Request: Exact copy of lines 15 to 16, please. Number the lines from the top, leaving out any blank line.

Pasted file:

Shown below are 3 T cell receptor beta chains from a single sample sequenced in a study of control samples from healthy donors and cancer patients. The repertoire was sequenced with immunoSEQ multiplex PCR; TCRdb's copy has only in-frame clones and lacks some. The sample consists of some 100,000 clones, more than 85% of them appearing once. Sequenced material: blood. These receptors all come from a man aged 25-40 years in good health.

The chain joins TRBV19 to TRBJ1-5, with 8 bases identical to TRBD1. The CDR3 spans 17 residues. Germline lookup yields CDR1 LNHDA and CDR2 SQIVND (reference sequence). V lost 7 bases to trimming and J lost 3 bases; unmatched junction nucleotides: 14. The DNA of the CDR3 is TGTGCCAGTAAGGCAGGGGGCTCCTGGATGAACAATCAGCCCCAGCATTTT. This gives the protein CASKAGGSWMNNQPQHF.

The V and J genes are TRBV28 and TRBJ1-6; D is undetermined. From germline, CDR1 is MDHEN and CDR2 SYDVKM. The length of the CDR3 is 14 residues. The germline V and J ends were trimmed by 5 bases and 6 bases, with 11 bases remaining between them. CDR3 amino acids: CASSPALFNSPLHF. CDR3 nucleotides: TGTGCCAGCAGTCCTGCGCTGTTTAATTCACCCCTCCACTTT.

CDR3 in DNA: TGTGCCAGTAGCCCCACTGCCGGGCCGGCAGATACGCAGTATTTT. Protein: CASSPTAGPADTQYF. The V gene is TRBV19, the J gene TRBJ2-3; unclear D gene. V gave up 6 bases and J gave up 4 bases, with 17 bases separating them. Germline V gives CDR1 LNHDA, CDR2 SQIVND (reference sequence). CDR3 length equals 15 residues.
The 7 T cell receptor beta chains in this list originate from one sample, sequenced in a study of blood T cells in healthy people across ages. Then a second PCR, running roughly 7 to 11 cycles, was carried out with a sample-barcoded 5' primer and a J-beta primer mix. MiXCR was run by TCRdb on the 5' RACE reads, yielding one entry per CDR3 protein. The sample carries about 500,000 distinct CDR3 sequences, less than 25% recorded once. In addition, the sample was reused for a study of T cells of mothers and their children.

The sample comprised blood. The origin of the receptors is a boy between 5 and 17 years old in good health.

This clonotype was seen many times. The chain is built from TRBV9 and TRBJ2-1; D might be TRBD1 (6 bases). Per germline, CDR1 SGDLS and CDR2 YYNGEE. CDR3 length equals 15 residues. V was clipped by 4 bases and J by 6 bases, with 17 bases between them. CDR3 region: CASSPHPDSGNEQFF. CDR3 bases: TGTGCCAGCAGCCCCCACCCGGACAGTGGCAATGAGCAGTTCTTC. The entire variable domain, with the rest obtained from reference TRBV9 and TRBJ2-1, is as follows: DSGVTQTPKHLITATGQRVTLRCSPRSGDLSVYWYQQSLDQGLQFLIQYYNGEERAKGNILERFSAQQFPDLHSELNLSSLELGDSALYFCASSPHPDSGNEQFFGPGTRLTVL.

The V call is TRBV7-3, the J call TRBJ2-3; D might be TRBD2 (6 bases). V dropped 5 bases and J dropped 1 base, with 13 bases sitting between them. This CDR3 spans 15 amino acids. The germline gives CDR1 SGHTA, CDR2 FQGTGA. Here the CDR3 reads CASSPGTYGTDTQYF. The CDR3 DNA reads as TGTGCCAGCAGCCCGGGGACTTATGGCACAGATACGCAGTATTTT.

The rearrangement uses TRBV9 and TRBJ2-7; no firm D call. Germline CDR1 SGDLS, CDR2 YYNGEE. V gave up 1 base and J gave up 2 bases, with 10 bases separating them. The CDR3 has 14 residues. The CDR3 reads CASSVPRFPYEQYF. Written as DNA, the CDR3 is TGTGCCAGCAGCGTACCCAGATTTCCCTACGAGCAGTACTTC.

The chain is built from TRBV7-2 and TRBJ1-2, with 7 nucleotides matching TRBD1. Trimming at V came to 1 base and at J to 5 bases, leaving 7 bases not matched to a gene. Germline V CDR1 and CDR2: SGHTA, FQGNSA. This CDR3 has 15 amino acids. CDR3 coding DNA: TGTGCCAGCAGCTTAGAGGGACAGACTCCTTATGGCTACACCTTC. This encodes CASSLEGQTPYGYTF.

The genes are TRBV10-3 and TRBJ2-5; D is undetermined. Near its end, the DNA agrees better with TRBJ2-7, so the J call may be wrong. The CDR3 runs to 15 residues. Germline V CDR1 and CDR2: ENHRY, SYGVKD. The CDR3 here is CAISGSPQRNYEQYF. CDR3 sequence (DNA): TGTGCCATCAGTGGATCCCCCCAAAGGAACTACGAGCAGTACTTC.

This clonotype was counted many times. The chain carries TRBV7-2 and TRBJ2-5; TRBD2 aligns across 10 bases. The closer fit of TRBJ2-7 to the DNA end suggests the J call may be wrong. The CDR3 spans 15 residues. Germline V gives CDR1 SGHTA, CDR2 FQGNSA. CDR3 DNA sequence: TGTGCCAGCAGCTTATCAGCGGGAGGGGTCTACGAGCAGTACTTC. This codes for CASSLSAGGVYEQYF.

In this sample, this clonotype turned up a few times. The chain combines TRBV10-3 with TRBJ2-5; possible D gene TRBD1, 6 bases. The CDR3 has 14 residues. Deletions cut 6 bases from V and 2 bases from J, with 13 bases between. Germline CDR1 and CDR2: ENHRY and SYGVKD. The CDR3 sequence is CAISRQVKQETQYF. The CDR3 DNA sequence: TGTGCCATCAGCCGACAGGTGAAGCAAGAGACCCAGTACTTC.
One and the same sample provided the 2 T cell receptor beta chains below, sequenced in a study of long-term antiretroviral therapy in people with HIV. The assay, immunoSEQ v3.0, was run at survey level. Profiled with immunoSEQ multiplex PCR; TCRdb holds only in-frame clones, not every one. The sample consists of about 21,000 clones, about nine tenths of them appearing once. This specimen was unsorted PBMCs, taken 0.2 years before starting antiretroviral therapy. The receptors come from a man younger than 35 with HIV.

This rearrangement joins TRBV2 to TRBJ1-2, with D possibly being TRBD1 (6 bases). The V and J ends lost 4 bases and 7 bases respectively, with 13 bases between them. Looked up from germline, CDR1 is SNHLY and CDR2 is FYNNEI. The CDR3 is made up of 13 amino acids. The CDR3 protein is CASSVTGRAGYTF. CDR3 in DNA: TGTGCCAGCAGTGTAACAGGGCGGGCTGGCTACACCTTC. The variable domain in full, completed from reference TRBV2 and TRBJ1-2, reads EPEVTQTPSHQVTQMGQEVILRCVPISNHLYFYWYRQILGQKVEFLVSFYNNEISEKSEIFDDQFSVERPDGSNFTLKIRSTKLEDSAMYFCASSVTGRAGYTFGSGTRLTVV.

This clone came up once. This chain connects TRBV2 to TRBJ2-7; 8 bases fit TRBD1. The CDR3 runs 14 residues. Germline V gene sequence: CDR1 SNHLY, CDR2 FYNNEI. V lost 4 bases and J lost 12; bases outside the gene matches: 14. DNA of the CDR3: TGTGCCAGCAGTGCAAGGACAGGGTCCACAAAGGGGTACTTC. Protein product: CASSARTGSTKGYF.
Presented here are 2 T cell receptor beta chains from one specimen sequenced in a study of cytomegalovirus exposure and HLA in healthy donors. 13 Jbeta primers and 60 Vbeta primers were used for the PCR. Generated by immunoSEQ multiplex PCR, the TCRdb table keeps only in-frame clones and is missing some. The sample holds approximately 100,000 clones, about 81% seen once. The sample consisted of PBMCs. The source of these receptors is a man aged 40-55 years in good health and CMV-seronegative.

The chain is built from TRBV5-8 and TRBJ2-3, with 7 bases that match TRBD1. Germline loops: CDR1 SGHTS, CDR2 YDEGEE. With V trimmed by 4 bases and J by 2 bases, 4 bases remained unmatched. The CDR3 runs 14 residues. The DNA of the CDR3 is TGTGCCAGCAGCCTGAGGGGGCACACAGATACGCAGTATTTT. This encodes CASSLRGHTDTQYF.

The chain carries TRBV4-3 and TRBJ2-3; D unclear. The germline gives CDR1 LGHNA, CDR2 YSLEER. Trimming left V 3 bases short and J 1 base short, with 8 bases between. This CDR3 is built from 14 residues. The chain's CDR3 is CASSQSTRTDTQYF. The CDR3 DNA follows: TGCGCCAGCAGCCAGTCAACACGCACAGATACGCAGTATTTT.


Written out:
This rearrangement joins TRBV2 to TRBJ1-2, with D possibly being TRBD1 (6 bases). The V and J ends lost 4 bases and 7 bases respectively, with 13 bases between them. Looked up from germline, CDR1 is SNHLY and CDR2 is FYNNEI. The CDR3 is made up of 13 amino acids. The CDR3 protein is CASSVTGRAGYTF. CDR3 in DNA: TGTGCCAGCAGTGTAACAGGGCGGGCTGGCTACACCTTC. The variable domain in full, completed from reference TRBV2 and TRBJ1-2, reads EPEVTQTPSHQVTQMGQEVILRCVPISNHLYFYWYRQILGQKVEFLVSFYNNEISEKSEIFDDQFSVERPDGSNFTLKIRSTKLEDSAMYFCASSVTGRAGYTFGSGTRLTVV.

This clone came up once. This chain connects TRBV2 to TRBJ2-7; 8 bases fit TRBD1. The CDR3 runs 14 residues. Germline V gene sequence: CDR1 SNHLY, CDR2 FYNNEI. V lost 4 bases and J lost 12; bases outside the gene matches: 14. DNA of the CDR3: TGTGCCAGCAGTGCAAGGACAGGGTCCACAAAGGGGTACTTC. Protein product: CASSARTGSTKGYF.